My husband and I have downsized our own living space by moving into a 4-room house. Not sure if to call us “minimalists”, but having a smaller home has slowed us down. We are more focused on our relationship, and that was our intent. More quiet time, more silence than what we have lived the past 4 years while sharing our bigger home with my daughter and her family. No pets in our new space either, we enjoy the neighbors’ pets during our walks. Just the Mr. and I, simple or elaborate meals prepared in-house depending on the mood, less eating out. Projects and chores or snuggling on a love seat watching a classic movie. And the silence. “Slow living … opens up the prospect of slow love, the most sustaining sort of love … a love that comes of unhurried and focused attention to the simplest things, available to all of us, at any time, should we choose to engage: family, friendship, food, music, art, books, our bodies, our minds, our souls, and the life that blooms and buzzes all around us … slow love comes out of the quiet hours, out of learning from the silence that is always there when we want it,” writes Dominique Browning, former editor of a major design/decor publication.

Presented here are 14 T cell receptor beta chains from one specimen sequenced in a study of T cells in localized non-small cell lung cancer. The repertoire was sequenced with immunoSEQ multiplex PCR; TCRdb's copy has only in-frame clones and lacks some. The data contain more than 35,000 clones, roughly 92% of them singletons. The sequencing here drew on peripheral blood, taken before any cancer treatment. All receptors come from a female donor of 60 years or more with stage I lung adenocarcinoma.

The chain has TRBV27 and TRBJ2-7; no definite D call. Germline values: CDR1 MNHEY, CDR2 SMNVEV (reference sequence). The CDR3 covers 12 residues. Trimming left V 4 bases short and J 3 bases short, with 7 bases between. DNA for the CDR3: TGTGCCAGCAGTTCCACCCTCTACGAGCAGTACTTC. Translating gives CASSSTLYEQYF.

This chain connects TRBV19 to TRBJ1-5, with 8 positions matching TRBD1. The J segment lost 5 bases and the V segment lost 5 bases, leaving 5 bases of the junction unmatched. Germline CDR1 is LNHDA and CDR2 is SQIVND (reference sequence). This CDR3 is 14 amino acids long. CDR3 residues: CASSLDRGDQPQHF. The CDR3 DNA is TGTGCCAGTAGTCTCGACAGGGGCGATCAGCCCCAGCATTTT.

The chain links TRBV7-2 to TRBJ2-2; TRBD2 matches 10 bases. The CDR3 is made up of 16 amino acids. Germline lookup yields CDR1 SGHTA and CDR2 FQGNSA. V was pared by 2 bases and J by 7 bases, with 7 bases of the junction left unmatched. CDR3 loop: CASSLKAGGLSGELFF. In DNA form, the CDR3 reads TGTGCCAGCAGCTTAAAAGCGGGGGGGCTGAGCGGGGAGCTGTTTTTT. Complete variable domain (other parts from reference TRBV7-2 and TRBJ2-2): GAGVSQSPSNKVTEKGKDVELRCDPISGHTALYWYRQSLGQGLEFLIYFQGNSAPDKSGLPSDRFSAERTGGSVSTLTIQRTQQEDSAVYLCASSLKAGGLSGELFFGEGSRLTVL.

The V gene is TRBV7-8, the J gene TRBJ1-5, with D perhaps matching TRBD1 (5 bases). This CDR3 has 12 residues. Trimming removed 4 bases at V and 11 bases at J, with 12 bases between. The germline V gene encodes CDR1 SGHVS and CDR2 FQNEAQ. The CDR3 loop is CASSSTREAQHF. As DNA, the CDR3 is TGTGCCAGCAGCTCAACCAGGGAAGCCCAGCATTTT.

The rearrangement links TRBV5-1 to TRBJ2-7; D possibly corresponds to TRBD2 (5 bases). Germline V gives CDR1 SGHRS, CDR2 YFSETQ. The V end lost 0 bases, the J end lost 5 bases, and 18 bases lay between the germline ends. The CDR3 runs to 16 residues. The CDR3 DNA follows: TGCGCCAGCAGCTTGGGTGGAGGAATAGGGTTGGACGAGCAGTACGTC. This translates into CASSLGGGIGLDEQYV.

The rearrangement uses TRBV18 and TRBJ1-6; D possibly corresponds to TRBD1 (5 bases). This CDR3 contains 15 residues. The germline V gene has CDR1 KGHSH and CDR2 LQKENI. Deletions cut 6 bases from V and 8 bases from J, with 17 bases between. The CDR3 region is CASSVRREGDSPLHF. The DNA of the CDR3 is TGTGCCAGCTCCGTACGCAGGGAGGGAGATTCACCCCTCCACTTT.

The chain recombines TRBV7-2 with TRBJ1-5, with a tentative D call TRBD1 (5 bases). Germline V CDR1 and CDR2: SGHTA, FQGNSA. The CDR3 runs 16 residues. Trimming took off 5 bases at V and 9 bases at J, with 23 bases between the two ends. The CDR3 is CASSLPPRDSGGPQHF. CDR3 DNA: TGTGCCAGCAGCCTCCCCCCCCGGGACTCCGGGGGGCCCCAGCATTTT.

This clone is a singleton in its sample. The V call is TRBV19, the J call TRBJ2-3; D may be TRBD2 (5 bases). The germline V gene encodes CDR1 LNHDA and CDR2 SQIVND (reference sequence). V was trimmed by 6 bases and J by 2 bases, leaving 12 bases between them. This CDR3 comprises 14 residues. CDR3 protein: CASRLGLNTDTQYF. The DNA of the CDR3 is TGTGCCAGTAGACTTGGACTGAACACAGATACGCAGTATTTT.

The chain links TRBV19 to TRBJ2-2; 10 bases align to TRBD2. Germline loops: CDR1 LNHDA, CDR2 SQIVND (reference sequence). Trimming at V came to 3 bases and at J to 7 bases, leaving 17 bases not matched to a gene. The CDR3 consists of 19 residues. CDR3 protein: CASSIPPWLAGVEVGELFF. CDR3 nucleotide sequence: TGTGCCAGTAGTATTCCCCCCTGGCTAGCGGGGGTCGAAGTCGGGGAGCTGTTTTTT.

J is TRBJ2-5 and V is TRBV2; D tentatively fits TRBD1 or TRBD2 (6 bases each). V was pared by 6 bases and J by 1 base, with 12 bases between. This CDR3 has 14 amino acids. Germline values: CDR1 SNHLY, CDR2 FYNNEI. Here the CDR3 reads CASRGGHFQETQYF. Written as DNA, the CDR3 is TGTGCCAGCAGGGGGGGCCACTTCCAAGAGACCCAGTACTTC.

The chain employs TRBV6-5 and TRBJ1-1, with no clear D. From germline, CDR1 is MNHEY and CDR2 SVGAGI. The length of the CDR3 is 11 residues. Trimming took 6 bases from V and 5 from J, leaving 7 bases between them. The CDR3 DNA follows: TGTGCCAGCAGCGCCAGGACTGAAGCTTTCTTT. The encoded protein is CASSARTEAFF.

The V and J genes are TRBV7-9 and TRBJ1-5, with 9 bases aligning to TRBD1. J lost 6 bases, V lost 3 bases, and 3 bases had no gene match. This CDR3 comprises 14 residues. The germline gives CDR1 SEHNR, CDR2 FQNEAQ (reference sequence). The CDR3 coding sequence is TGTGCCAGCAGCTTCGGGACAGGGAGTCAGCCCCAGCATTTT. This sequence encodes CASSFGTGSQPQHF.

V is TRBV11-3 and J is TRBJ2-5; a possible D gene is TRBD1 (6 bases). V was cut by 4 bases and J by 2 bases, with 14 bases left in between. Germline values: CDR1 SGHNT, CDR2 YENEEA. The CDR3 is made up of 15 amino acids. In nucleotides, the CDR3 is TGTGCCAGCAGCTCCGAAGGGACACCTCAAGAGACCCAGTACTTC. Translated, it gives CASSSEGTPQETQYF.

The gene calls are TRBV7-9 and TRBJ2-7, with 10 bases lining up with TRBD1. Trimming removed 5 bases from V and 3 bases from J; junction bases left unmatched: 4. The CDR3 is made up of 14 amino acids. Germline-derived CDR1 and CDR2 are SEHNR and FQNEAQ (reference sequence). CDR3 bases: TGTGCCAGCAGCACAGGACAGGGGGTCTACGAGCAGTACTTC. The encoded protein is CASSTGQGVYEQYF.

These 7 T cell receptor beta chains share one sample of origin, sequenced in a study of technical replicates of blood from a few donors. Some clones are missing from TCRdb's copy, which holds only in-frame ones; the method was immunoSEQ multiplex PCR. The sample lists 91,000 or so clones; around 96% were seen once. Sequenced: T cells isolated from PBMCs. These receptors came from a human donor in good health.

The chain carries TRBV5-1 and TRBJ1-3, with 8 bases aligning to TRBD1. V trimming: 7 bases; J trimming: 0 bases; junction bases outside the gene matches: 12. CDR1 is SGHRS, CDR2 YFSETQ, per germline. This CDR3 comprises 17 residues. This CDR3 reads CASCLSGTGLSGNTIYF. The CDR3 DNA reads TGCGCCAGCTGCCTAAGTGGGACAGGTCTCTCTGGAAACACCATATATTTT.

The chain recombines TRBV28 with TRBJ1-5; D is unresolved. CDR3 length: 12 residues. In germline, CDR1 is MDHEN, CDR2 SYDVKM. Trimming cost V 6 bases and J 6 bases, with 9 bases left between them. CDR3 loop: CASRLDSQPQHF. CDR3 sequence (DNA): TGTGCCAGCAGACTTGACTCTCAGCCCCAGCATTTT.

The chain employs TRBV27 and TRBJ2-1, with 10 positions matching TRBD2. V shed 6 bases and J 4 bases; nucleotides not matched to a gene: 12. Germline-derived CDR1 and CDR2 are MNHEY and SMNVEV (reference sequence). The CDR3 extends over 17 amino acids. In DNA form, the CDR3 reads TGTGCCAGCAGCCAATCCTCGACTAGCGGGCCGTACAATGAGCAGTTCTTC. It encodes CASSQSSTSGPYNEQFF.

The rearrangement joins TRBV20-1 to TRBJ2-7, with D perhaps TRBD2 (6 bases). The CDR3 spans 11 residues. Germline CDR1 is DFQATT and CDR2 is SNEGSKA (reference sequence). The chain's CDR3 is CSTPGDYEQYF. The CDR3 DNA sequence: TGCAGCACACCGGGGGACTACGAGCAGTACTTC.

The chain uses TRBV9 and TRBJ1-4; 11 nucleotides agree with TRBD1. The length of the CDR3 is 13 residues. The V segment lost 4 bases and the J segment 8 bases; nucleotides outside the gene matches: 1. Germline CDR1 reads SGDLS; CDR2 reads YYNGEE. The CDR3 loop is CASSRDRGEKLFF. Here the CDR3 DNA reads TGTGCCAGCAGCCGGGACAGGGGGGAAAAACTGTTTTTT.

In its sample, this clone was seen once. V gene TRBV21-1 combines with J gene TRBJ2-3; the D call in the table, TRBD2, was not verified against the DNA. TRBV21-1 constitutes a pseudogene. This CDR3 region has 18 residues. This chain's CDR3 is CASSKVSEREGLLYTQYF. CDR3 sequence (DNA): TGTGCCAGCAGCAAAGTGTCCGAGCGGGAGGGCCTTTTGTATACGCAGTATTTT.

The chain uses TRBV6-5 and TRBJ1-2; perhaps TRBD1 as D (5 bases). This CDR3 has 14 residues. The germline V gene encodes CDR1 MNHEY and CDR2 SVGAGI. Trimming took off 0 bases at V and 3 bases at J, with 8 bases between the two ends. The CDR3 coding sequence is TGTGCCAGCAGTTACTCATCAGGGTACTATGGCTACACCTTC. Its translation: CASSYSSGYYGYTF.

We all need the silence.